What do you do when you don’t like the way something is done? Do it yourself.
Charity Robinson never liked the taste of kombucha, so she decided to try making it herself. Eight years ago, on the tiny island of Mustique in the Caribbean, Robinson began crafting unique flavors and timing the fermentation process to her liking. When friends got a taste of her new hobby, they immediately encouraged her to sell it to the public.
She called it Kombat-cha, a play on the word combat and the start of her name, Charity, which coincides with the Korean word for tea.
“I lived in South Korea for a time and discovered the importance of fermented foods and drinks,” Robinson said.
She officially launched Kombat-cha with business partner, Romi Sloan, at the end of May. Current flavors are Linger, a mix of lavender and ginger, Lemon Bomb, with lemon balm and spirulina (blue/green algae), and Fire, a turmeric and ginger mix.
Kombat-cha consumption depends on each individual diet, however the broad recommended dose is four ounces, and the benefits speak for themselves. Kombucha is considered good bacteria for the body, ridding the bad bacteria that oftentimes sits within digestive walls. Proven health benefits include improvement of digestion, weight loss, increased energy, detoxification, immunity support, and reduction of joint pain. It’s a remedy that dates back over 2000 years but only made its way to health trend roughly 15 years ago, according to Robinson.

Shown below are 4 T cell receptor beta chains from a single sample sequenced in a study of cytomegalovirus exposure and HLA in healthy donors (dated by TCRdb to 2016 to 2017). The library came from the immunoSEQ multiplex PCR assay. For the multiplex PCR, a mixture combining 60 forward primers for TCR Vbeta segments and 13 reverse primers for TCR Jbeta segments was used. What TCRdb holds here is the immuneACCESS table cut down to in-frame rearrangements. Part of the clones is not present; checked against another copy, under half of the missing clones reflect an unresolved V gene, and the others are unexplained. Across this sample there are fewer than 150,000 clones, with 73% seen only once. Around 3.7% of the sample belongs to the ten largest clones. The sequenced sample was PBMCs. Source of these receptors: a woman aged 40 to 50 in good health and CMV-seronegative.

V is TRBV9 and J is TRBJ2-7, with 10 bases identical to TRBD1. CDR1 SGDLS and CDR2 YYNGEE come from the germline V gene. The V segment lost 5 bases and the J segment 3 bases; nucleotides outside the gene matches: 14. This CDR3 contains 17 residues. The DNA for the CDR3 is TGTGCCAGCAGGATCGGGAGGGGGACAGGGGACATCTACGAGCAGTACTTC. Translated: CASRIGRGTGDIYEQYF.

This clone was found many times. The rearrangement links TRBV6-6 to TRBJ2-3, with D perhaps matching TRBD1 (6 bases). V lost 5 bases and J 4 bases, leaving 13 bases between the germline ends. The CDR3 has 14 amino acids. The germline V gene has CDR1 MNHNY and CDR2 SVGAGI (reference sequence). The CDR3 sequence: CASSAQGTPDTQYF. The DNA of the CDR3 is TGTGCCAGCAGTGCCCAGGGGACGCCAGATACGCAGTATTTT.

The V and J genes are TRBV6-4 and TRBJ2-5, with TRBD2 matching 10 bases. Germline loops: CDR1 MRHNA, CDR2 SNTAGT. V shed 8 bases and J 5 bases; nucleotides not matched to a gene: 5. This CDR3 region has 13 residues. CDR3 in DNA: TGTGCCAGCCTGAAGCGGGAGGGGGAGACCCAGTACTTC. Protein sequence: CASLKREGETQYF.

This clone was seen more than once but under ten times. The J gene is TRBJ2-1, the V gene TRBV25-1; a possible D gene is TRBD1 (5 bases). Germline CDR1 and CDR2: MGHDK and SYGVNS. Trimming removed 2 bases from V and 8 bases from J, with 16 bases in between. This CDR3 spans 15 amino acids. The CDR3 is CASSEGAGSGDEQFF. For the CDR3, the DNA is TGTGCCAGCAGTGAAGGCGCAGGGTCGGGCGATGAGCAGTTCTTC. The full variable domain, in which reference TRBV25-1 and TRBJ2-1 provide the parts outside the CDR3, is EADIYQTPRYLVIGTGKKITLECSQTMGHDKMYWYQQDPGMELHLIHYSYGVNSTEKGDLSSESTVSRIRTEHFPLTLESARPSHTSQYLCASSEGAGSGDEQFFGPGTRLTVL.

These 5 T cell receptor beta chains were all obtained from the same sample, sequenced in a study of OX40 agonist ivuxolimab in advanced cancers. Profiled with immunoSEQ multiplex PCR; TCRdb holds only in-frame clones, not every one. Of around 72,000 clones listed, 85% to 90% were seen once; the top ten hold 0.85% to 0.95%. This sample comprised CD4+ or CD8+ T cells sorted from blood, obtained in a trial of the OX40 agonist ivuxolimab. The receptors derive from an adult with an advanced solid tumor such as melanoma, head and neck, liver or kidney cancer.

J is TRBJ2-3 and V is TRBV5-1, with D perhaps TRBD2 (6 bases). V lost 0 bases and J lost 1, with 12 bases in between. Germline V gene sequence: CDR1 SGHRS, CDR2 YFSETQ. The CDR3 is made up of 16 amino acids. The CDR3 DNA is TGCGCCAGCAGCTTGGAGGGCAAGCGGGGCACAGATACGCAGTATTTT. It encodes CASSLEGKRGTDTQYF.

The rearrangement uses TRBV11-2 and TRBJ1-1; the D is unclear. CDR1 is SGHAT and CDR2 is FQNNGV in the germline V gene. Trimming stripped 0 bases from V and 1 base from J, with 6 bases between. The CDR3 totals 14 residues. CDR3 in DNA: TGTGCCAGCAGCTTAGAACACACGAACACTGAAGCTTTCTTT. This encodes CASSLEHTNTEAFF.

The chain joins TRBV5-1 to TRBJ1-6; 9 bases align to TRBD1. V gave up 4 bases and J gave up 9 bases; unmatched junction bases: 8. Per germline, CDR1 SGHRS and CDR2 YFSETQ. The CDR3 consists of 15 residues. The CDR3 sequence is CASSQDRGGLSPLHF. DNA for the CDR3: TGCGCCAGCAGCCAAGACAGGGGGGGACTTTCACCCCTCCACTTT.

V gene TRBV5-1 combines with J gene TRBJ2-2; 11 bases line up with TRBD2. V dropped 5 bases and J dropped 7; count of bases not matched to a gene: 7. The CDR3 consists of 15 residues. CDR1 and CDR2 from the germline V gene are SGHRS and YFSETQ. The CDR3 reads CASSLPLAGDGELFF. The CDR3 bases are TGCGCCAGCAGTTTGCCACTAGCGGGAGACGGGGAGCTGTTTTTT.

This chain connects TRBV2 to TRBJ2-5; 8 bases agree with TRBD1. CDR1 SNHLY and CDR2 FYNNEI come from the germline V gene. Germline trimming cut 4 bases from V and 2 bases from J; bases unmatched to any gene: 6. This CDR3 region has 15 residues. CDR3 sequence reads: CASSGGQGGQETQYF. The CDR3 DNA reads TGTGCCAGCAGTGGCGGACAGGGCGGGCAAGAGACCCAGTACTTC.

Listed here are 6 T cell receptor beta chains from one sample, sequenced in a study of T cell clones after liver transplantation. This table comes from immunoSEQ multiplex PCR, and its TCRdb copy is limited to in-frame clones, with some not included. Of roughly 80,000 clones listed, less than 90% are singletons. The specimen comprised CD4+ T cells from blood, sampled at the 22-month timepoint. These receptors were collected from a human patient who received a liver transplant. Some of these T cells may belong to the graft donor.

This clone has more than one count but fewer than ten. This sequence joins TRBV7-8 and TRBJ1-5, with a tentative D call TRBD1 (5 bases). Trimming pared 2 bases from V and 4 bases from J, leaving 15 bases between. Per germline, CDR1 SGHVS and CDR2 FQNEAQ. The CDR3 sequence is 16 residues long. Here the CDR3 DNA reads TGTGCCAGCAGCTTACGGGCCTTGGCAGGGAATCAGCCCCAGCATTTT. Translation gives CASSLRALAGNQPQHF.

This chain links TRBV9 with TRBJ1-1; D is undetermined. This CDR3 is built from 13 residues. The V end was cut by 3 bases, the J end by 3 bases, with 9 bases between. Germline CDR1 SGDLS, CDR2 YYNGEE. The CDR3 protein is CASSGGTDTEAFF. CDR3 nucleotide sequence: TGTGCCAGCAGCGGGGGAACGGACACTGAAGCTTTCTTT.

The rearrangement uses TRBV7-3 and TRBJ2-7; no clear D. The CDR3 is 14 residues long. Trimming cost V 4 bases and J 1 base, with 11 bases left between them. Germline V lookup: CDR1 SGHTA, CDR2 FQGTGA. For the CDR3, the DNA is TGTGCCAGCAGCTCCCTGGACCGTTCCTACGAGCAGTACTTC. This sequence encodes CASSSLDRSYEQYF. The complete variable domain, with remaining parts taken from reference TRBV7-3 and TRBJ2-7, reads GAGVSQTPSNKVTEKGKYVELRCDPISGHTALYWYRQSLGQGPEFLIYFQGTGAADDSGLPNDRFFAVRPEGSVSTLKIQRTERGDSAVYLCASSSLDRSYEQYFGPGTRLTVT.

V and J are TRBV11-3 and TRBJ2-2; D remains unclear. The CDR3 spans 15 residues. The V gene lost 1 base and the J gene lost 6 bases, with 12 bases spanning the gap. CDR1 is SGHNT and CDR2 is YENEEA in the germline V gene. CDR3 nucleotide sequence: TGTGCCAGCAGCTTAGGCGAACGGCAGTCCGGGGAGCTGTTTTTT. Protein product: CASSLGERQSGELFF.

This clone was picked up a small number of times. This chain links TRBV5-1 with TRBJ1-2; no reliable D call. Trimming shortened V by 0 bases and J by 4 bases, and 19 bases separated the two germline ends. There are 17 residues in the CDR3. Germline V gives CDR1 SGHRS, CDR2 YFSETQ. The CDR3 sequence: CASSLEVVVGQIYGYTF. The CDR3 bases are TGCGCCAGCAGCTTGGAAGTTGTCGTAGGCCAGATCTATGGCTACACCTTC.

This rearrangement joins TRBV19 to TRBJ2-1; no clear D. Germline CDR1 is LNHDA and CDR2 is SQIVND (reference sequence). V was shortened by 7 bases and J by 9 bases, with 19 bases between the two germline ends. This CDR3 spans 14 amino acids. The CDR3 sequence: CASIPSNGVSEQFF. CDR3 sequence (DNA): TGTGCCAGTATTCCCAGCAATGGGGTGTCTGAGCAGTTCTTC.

“The idea of a fermented drink that can benefit our health and bodies resonates very closely to me. The overall feel I get after drinking kombucha brings out a specific energy with in me, a little kick of energy but not with the ‘up’ like coffee or regular caffeinated tea.”
When Robinson moved out to the East End four years ago, she immediately fell in love upon a visit to a yoga festival at the Hayground School. After traveling the world for 15 years, she finally found a place worthy enough to call home. In that time since, she’s expanded her sense of joy, peace, and movement to businesses in yoga and certain programs under the branding of Charity Joy Movement. Meanwhile, Kombat-cha is set to become maximized in the local market with placement in farm stands, yoga studios, even on tap on select restaurants and bars.
“We’re looking at possibilities of getting kombucha in the schools as a future goal. Kombucha coincides directly with how I live my life. I choose to be a conscious being on this planet and of what I’m putting into my body, and helping people with theirs is the ultimate goal,” she said.
Be on the lookout for upcoming fall flavors brewing on the horizon. Kombat-cha is currently playing around with pear, hibiscus, and ginger. Visit www.charityjoymovement.com.